Every day brings increasingly urgent instructions to retreat physically away from others. While that is a physical necessity, a corresponding relational move toward others is a massive opportunity to show the difference we make in our communities.
If we truly enter into the “Common Weeping” during this time of tragic suffering, we can be saved from our cruder emotions. Instead of airing our grievances, let’s uncover our griefs. The first destroys community; the second builds it.
Irrespective of how COVID-19 ultimately unfolds, Christians should be the biggest ambassadors of faith, hope and love in its midst, on account that we are resident aliens on borrowed, blood-bought time down here anyhow.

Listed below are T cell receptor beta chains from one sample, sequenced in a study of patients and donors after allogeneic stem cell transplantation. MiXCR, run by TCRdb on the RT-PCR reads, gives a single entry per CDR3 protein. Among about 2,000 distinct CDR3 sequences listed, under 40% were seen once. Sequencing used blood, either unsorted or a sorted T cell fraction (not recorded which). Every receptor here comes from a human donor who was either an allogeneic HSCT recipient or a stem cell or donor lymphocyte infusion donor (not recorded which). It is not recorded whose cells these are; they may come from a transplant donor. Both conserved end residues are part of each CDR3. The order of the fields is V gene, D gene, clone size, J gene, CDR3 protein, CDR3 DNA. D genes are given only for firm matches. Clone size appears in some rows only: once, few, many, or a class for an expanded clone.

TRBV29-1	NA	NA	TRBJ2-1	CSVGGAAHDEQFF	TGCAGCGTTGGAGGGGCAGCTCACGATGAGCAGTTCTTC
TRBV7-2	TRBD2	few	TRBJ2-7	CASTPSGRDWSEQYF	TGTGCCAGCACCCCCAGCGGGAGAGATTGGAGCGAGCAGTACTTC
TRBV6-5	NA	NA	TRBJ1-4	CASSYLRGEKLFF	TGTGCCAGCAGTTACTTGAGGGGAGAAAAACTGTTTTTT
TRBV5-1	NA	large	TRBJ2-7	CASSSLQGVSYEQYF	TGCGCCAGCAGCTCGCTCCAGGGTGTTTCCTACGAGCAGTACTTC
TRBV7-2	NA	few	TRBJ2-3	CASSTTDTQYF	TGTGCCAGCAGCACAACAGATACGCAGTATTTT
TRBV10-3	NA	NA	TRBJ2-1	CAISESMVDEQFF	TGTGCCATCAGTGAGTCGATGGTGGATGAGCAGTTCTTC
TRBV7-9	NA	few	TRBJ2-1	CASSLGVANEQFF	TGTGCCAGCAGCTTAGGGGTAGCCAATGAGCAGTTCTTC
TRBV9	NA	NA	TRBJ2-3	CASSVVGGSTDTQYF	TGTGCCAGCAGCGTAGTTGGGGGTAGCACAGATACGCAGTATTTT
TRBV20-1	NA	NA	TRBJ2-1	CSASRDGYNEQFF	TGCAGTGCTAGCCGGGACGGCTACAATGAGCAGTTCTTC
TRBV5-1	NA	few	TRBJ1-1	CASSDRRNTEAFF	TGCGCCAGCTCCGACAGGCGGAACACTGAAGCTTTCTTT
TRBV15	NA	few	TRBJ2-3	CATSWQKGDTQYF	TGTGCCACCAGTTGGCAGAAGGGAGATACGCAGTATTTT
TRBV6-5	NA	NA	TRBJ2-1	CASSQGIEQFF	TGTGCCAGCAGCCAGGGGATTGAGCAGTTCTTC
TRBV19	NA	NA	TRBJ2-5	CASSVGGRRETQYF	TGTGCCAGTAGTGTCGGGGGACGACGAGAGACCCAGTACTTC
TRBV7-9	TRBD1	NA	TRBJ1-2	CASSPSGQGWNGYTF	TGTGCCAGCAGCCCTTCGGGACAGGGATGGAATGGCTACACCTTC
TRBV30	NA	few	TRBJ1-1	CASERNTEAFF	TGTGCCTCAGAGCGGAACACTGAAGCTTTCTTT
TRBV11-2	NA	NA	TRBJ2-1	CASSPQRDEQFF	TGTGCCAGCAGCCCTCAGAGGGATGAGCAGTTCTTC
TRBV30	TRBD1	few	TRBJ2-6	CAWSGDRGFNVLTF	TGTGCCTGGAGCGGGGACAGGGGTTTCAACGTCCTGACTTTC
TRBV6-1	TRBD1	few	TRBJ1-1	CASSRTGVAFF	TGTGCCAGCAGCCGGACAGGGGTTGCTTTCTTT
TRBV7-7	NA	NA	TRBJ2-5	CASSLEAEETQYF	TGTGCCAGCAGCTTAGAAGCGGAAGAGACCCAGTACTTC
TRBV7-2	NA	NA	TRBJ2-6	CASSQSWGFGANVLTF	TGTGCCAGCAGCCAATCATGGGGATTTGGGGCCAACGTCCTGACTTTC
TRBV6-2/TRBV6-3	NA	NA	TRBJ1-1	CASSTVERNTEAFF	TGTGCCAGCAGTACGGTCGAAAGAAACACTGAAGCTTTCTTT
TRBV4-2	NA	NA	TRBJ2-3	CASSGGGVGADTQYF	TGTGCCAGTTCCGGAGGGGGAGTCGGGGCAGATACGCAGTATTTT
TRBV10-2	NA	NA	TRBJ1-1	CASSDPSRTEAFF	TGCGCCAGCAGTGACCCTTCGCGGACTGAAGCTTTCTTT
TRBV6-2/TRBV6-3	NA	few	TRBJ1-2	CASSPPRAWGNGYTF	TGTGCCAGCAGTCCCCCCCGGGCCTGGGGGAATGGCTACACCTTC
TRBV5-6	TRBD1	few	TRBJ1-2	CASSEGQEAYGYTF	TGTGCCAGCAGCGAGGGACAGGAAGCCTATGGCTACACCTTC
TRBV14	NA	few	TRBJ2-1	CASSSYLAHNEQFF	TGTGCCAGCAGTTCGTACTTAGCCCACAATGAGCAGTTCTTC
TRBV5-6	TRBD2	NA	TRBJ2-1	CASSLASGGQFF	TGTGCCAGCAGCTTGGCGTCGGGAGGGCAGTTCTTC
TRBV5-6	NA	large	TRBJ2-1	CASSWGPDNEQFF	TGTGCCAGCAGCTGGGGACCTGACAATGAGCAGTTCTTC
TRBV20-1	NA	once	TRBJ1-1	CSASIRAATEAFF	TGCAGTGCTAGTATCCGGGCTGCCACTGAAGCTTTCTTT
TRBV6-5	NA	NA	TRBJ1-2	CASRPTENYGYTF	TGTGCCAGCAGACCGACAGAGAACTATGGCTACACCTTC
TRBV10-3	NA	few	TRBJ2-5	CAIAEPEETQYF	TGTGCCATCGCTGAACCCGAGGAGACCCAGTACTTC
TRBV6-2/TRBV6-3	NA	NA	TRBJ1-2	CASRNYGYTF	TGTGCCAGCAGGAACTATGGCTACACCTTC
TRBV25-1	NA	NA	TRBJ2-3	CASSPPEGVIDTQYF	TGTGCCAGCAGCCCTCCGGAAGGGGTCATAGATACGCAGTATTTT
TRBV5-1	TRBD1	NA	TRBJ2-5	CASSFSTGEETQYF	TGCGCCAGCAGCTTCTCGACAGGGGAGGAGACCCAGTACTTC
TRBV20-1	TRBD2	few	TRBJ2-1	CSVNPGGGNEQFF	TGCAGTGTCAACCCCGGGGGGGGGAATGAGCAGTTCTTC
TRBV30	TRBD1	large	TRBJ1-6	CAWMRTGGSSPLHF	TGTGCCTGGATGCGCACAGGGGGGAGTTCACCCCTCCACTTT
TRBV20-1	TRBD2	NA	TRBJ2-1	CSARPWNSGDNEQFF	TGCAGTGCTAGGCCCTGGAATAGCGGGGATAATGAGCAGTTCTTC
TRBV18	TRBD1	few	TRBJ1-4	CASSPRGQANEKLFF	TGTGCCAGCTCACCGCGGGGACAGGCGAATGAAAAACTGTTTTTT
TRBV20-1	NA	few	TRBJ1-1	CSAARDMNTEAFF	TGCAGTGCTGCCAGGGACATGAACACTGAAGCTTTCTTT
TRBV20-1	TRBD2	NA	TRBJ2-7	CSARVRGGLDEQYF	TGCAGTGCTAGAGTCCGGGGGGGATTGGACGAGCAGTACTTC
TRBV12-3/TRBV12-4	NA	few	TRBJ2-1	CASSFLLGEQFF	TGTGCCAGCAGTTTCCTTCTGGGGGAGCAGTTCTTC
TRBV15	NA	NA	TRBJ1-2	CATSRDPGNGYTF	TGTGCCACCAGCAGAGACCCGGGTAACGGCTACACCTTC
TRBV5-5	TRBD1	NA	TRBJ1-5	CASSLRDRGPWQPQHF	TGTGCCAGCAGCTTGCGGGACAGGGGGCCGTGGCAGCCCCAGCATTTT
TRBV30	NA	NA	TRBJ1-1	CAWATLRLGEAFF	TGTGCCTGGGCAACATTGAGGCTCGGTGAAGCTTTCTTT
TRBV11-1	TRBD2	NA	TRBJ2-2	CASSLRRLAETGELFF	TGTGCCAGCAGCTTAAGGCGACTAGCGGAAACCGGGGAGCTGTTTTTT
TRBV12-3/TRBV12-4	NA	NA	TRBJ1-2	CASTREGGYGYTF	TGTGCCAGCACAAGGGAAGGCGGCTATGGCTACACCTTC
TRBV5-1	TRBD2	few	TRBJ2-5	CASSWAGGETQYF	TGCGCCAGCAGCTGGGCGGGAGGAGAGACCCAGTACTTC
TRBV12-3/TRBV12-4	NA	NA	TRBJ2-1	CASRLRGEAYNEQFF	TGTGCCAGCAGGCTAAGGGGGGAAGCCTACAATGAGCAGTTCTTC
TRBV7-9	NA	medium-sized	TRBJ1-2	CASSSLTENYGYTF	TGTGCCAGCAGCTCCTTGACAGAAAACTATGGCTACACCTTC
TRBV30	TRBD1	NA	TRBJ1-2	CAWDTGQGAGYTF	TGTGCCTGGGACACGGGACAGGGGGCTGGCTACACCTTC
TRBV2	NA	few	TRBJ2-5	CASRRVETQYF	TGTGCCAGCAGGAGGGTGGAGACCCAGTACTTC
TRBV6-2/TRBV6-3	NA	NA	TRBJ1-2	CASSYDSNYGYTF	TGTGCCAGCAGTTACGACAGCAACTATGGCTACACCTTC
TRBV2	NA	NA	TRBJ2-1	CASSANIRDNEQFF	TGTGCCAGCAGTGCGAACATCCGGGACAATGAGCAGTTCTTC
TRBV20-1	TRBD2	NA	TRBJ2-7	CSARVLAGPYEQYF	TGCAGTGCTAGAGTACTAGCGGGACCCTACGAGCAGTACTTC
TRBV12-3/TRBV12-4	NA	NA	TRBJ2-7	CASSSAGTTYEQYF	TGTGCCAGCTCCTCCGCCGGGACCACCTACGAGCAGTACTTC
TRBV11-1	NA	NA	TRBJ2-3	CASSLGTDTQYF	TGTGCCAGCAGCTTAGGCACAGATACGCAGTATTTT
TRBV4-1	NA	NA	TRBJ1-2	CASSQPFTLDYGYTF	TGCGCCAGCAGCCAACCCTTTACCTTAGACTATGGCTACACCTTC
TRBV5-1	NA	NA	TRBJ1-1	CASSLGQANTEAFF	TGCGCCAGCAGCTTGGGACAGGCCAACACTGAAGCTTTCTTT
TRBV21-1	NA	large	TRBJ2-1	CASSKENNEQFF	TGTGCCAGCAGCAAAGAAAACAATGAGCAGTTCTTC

Church staff finds a creative workaround amid directives for no in-person worship services.
Maybe this unwanted virus could serve as an invisible stranger, confronting us at the riverside of our own generosity (that should not be necessary), begging us to ask the obvious question: Why are so many children so poor to begin with?
Not only is it okay for your church to be terrible at video production; in my view, it may be preferable. Don’t assume you have to embrace digital media in order to be “relevant.”
Millions are now experiencing the social distancing and isolation I have felt in the months following my kidney transplant. I hope they will also experience the kind of creative love and care my church offered me.
Online or as gathered community, through PayPal or the offering plate, when it is “sanctuary and when it isn’t, we cling to the gospel and the church, not as a hymn-singing non-profit, but as the Body of Christ.
“My fear is that while we’re worried about broadcasting services, the real issue is the number of churches who cannot survive an eight-week or three-month hiatus from gathering together.”